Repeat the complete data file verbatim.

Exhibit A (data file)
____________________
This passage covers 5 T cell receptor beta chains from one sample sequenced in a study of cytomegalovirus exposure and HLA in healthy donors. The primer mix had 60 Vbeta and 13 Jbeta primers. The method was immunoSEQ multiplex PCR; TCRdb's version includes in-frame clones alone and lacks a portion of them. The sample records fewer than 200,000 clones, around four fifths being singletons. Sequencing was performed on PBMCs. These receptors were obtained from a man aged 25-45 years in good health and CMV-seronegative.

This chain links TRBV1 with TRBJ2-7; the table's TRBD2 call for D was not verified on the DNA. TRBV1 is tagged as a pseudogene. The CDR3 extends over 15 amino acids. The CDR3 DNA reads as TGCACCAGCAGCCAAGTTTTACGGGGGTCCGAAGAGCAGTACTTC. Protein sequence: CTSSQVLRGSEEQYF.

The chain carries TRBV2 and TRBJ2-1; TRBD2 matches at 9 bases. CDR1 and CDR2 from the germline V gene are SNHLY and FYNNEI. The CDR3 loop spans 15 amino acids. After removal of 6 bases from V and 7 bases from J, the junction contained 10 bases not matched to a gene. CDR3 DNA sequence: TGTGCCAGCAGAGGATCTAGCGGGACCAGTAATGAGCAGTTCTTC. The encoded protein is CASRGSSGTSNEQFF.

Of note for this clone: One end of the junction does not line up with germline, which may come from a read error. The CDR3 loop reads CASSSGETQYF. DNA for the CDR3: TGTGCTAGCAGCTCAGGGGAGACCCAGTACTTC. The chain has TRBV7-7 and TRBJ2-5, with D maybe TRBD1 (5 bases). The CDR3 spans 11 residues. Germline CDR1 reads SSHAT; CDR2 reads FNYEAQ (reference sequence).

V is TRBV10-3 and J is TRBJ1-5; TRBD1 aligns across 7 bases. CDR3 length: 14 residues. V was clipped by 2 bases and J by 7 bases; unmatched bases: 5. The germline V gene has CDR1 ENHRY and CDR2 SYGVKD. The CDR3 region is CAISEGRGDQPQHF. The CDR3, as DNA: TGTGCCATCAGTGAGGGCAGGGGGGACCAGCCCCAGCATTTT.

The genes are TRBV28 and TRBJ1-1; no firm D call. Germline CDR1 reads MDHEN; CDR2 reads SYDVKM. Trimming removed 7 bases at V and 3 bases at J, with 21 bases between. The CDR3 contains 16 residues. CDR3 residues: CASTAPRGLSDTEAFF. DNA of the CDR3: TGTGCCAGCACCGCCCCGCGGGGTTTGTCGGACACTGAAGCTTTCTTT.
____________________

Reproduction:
This passage covers 5 T cell receptor beta chains from one sample sequenced in a study of cytomegalovirus exposure and HLA in healthy donors. The primer mix had 60 Vbeta and 13 Jbeta primers. The method was immunoSEQ multiplex PCR; TCRdb's version includes in-frame clones alone and lacks a portion of them. The sample records fewer than 200,000 clones, around four fifths being singletons. Sequencing was performed on PBMCs. These receptors were obtained from a man aged 25-45 years in good health and CMV-seronegative.

This chain links TRBV1 with TRBJ2-7; the table's TRBD2 call for D was not verified on the DNA. TRBV1 is tagged as a pseudogene. The CDR3 extends over 15 amino acids. The CDR3 DNA reads as TGCACCAGCAGCCAAGTTTTACGGGGGTCCGAAGAGCAGTACTTC. Protein sequence: CTSSQVLRGSEEQYF.

The chain carries TRBV2 and TRBJ2-1; TRBD2 matches at 9 bases. CDR1 and CDR2 from the germline V gene are SNHLY and FYNNEI. The CDR3 loop spans 15 amino acids. After removal of 6 bases from V and 7 bases from J, the junction contained 10 bases not matched to a gene. CDR3 DNA sequence: TGTGCCAGCAGAGGATCTAGCGGGACCAGTAATGAGCAGTTCTTC. The encoded protein is CASRGSSGTSNEQFF.

Of note for this clone: One end of the junction does not line up with germline, which may come from a read error. The CDR3 loop reads CASSSGETQYF. DNA for the CDR3: TGTGCTAGCAGCTCAGGGGAGACCCAGTACTTC. The chain has TRBV7-7 and TRBJ2-5, with D maybe TRBD1 (5 bases). The CDR3 spans 11 residues. Germline CDR1 reads SSHAT; CDR2 reads FNYEAQ (reference sequence).

V is TRBV10-3 and J is TRBJ1-5; TRBD1 aligns across 7 bases. CDR3 length: 14 residues. V was clipped by 2 bases and J by 7 bases; unmatched bases: 5. The germline V gene has CDR1 ENHRY and CDR2 SYGVKD. The CDR3 region is CAISEGRGDQPQHF. The CDR3, as DNA: TGTGCCATCAGTGAGGGCAGGGGGGACCAGCCCCAGCATTTT.

The genes are TRBV28 and TRBJ1-1; no firm D call. Germline CDR1 reads MDHEN; CDR2 reads SYDVKM. Trimming removed 7 bases at V and 3 bases at J, with 21 bases between. The CDR3 contains 16 residues. CDR3 residues: CASTAPRGLSDTEAFF. DNA of the CDR3: TGTGCCAGCACCGCCCCGCGGGGTTTGTCGGACACTGAAGCTTTCTTT.